Paul Massey Visits Chinatown

Republican mayoral candidate Paul Massey dining in Chinatown recently with community leaders. (Photo by April Xu via Sing Tao Daily)

Paul Massey, the Republican businessman who recently announced that he would challenge the incumbent Bill de Blasio and run for mayor, has been going to the five boroughs to campaign. On March 17, he came to Chinatown, the final stop of his first-round campaign tour. Accompanied by Yin Chau Tsang, a senior community leader of the Fujianese community, Massey visited businesses here including the New Triple Eight Palace, New York Mart supermarket, and Dim Sum Go Go, to talk to small business owners and learn their concerns.

Massey, the chief executive officer of Massey Knakal, one of the biggest real estate brokerage firms in the city, obtained the endorsement of the Independence Party in January, and is now seeking to be the Republican Party candidate. He has no experience in politics. But his ability to raise money is quite impressive. According to Campaign Finance Board records, Massey raised $1.6 million in the second half of 2016 through January, $600,000 more than de Blasio in the same period. Half of his donations were from donors living outside of New York City. In the past two months, Massey’s campaign raised $900,000 more. Massey said he plans to spend $1.5 million out of his own pocket for the campaign. That will bring the total funds for his campaign to $4 million.

Massey pulled no punches in discussing the current mayor during his Chinatown trip. He said that unlike de Blasio, he doesn’t accept donations from special interest groups. So he would have no favor to return when pushing for education reform and affordable housing. “I am an ordinary person. I understand the lives of ordinary people. I know how they have to work 24/7 to make ends meet,” said Massey.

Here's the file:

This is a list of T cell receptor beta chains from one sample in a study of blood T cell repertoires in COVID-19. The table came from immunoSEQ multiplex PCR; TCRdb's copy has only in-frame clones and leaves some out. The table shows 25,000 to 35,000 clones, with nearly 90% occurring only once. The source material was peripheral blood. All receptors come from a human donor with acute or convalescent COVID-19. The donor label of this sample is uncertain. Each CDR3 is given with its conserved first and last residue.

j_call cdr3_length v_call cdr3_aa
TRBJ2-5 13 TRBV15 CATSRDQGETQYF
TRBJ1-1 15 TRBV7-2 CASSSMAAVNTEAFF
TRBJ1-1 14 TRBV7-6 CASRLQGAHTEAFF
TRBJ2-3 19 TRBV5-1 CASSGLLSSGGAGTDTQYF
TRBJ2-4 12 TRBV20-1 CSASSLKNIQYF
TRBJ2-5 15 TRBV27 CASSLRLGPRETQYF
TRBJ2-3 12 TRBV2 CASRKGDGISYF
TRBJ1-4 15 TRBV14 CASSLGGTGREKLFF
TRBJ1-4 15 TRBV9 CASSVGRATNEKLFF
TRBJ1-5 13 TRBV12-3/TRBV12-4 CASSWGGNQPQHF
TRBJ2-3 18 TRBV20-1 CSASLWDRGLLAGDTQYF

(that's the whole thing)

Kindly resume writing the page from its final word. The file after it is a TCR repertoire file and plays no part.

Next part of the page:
Chinatown is not unfamiliar territory to Massey. “I am a realtor. My company has teams in all communities. I have been working with Chinatown for more than 30 years. I hope I can make a better life for people in Chinatown,” said Massey. “My work experience has paved the road for me to run for mayor. I feel lucky.”

Massey said many business owners in Chinatown shared with him their concerns about Chinatown’s decline and the thinning crowds on the street. Veronica Leung, owner of Dim Sum Go Go, told Massey that rents in Chinatown are too high and many businesses have been pushed out. Massey said he understands that high rents “have prompted many businesses to shut their stores in Chinatown and move to Queens and Brooklyn. And people in Chinatown are trying to revitalize the neighborhood, and to attract more people to come to this neighborhood.” He said a major part of his political proposal is to help small businesses in the city to succeed.

Massey said schools and education are another focus of his. He said the test scores, graduation rates and the readiness for higher education of New York students are unsatisfactory. He supports charter schools, after-school programs, and summer school programs. “Every neighborhood deserves different kinds of schools that suit its needs,” said Massey. “We should also offer strong support to teachers to maintain their passion about education.”

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